Up to 3,000 patients with severe mental illness at risk of premature death as their physical health being neglected by HSE - new report
THE physical health of patients with severe mental illness in hospitals is being neglected, increasing the risk of around 3,000 people suffering a premature death, a new report has revealed.
The investigation, carried out by Inspector of Mental Health Services, Dr Susan Finnerty, found patients who take antipsychotic drugs have a higher than normal risk of diabetes, high blood pressure and obesity.
They can die between fifteen and twenty years earlier than someone without mental illness.
A review of 100 patients in ten mental health in-patient facilities found 71pc were on antipsychotic medication.
Four in ten had one or more symptoms of metabolic disease such as diabetes, high blood pressure, obesity or heart problems.
Only one in four had their body mass index measured.
Waist circumference was only carried out in 9pc. Monitoring of blood lipids and ECG exams were only performed in two thirds of the patients.
In many cases vital information such as family history of medical problems, smoking habits, exercise levels and diet was not obtained.
The findings were of serious concern, the report warned.
The report found that some patients with severe mental illness were being discriminated against as they were being denied access to essential physical healthcare services such as physiotherapy, dietetics, speech and language therapy, and seating assessments.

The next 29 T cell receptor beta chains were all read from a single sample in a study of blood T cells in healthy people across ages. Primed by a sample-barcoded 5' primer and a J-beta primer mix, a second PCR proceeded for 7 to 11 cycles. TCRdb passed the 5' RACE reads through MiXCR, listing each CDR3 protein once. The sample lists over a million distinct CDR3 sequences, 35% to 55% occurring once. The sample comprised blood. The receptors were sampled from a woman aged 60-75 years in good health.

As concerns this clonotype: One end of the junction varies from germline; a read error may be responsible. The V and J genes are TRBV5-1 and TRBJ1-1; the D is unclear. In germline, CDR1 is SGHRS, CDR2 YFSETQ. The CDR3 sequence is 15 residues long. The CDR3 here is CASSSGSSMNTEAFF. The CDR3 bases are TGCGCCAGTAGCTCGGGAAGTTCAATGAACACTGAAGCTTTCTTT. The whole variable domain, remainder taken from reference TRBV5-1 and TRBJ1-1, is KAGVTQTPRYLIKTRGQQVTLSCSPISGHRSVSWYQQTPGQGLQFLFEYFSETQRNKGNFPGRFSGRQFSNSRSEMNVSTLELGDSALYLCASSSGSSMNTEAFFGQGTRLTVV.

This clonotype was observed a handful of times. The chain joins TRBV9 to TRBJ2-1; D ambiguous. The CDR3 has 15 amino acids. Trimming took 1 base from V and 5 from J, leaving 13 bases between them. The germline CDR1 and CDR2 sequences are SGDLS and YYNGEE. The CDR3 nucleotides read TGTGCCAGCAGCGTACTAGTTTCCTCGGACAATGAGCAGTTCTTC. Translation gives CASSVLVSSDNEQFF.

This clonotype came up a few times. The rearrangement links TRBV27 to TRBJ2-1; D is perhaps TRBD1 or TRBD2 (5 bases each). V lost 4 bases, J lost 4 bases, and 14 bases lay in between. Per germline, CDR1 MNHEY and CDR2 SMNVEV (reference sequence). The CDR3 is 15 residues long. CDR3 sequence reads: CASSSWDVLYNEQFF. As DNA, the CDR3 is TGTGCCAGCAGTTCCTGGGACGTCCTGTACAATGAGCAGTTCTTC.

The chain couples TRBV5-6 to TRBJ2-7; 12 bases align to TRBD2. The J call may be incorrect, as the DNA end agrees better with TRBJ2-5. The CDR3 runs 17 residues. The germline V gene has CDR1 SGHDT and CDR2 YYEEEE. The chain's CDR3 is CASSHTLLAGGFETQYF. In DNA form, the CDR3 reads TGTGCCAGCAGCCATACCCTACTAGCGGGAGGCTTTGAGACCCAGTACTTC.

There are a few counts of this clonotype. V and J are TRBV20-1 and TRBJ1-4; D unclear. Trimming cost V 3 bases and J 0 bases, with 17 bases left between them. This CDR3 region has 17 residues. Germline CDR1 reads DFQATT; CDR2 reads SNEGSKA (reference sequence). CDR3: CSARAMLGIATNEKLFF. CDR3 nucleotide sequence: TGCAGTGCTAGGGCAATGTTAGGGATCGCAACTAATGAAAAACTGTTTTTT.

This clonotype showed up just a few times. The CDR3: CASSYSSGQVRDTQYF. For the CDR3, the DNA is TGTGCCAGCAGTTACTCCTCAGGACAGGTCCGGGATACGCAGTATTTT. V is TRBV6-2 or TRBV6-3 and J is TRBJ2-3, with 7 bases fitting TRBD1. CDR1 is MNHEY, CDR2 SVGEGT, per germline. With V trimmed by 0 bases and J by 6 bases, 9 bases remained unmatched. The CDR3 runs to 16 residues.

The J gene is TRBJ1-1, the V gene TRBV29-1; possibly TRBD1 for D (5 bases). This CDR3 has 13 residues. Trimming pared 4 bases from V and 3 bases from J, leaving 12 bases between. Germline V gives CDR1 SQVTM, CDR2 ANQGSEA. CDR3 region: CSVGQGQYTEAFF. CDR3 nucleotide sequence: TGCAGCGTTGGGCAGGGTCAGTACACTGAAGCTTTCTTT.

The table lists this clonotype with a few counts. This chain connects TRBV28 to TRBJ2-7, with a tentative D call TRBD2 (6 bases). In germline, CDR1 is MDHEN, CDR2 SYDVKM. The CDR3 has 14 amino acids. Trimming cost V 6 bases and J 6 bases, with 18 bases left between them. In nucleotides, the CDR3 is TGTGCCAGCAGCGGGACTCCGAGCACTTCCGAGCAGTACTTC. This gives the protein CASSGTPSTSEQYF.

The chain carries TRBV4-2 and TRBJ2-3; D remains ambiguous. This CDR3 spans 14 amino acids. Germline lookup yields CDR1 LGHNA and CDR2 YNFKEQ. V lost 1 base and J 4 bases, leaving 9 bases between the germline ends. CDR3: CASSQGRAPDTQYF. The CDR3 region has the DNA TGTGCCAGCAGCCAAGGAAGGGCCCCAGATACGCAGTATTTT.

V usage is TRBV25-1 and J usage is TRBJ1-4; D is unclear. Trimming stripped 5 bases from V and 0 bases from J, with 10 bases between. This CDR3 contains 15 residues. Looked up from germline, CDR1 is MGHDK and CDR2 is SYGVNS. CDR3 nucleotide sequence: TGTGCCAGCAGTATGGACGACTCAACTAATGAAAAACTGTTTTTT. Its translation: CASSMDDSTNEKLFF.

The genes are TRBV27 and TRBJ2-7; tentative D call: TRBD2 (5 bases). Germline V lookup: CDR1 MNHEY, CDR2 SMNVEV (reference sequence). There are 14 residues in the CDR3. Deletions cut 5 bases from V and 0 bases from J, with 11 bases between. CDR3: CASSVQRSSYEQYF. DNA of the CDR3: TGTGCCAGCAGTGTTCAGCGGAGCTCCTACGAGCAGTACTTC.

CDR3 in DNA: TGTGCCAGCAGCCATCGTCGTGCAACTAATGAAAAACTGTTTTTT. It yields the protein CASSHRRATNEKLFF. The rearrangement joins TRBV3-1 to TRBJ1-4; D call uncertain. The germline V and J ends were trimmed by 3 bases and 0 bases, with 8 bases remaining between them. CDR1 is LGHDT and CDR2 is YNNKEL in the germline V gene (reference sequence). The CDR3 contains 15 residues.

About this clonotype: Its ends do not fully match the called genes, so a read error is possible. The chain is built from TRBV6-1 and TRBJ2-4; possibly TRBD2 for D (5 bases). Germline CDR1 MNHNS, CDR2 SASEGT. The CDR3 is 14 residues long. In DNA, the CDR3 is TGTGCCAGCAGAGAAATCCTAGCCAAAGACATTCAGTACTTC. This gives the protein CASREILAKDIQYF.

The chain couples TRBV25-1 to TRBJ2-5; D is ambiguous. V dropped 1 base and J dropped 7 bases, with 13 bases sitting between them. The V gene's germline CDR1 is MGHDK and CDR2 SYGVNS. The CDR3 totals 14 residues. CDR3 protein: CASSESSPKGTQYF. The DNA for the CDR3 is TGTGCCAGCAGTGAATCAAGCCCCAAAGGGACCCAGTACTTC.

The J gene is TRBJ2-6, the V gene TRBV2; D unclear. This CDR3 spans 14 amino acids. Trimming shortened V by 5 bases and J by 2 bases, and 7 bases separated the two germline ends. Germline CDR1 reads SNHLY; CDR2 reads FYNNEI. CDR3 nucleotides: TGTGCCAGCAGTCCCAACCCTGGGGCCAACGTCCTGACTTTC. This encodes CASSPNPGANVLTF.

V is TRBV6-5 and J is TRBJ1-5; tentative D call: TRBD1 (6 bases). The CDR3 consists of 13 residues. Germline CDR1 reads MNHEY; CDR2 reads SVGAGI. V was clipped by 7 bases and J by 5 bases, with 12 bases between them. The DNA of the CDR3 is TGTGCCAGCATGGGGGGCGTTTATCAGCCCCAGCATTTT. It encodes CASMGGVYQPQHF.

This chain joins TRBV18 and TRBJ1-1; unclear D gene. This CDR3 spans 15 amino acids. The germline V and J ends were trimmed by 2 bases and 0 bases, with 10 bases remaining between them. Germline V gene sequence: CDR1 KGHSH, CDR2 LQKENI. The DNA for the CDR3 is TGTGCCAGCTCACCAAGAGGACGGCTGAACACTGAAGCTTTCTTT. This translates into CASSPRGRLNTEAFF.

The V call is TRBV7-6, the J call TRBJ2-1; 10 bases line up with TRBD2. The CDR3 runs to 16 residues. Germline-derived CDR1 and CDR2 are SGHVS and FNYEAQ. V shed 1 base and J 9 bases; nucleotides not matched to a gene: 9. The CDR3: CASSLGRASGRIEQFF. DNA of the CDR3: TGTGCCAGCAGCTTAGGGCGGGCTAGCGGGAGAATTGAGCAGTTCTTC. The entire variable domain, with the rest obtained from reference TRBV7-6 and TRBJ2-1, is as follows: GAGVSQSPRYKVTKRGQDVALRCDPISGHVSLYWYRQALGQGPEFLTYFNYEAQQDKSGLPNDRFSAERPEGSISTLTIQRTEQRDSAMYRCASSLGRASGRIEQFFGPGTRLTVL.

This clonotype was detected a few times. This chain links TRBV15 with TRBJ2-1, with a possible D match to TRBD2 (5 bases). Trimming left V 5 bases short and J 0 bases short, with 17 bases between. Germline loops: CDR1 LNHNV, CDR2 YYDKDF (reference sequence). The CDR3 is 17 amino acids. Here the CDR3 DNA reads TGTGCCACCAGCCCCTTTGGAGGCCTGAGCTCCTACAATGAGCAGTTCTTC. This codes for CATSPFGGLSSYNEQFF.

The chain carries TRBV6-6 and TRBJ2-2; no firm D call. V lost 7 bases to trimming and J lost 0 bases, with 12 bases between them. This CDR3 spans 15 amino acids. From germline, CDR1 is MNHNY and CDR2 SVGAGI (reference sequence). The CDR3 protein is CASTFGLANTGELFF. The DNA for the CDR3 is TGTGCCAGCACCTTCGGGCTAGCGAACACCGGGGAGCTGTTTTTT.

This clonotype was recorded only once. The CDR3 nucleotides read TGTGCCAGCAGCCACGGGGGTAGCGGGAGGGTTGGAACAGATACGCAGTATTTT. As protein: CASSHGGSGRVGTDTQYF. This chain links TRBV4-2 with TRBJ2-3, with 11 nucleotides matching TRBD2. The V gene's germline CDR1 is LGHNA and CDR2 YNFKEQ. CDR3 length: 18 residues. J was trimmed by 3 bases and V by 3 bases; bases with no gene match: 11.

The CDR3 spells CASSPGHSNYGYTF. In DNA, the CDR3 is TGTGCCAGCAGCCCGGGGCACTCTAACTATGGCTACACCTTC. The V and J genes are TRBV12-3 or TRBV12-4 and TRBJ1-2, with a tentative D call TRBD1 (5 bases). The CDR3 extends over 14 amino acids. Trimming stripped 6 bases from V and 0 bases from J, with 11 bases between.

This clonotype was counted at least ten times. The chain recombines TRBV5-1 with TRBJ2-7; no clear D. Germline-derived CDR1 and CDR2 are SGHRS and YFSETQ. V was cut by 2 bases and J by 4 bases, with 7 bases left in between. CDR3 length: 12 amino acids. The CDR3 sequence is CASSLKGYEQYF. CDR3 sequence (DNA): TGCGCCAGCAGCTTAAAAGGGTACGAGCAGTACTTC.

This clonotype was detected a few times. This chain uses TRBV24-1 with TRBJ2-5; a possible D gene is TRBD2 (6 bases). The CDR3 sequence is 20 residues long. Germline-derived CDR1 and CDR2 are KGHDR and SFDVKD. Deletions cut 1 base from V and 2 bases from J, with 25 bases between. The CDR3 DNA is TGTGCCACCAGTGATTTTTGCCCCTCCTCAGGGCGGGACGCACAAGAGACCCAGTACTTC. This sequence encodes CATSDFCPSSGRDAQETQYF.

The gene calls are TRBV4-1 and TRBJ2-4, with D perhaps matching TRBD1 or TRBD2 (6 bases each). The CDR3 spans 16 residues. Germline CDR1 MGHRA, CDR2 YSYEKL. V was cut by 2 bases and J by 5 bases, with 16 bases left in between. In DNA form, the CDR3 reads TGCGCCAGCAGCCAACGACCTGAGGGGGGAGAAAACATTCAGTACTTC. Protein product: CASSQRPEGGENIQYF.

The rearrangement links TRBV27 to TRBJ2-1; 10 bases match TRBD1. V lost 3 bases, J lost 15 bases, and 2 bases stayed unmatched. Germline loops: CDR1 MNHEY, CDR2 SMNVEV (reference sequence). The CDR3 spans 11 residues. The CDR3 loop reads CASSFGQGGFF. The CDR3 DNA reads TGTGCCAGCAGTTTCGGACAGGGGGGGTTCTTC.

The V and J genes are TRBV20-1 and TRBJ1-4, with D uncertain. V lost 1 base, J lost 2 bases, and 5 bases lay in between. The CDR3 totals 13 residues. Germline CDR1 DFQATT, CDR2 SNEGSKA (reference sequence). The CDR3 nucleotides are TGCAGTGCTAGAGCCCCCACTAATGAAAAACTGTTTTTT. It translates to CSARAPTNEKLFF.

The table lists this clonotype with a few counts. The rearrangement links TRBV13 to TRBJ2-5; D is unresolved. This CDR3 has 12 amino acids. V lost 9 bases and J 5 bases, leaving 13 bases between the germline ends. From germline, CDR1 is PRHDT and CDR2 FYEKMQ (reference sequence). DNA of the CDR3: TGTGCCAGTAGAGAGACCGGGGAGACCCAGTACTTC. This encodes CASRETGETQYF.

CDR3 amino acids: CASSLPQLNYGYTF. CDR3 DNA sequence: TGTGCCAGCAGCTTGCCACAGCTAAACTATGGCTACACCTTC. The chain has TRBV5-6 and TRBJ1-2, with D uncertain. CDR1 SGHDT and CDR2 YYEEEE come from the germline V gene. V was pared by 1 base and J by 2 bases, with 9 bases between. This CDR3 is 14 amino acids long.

Dr Finnerty said: “This is utterly unacceptable and a breach of human rights. I found a significant number of residents who had been assessed as needing these services but had no access to them.
“People with severe mental illness deserve the same rights as everyone else, and to live healthier and longer lives.”
She said that healthcare professionals have a vital role to play in helping to achieve this and need to set the standard in raising aspirations for severe mentally ill people and in challenging discrimination.
She said people with a severe mental illness may die between 15 and 20 years earlier than the rest of the population.
Research in the United Kingdom has estimated that 40,000 deaths could be avoided each year if individuals with serious mental illness were afforded the same amount of physical healthcare as the general population. The equivalent number of deaths annually based on Ireland’s population would be almost 3,000.
The findings of her report were particularly concerning as many of those who live or reside in continuing care mental health units are vulnerable, elderly, have poor communication abilities and are at high risk of cardiac disease and metabolic syndrome (a cluster of the most dangerous heart attack risk factors).
Chief Executive of the Mental Health Commission, Mr John Farrelly, said that the findings of the Inspector raise safety and quality issues in relation to the physical healthcare provided to people suffering from severe mental illness.
“This report demonstrates a blatant disregard for the welfare of some of the most vulnerable members of our society,” he said.
“If we are talking seriously about creating a culture of respect for human rights in this country, then we must start by working to improve the quality and standards of our mental health services, and ensuring that we eliminate all instances of discrimination.
“We must commit to move now to implement procedures that will address the concerns in this report and radically improve the physical healthcare and monitoring of mentally ill people in Ireland to ensure that they do not continue to suffer unnecessarily.”
The Mental Health Commission has written to the HSE seeking an action plan to address the concerns raised in the report.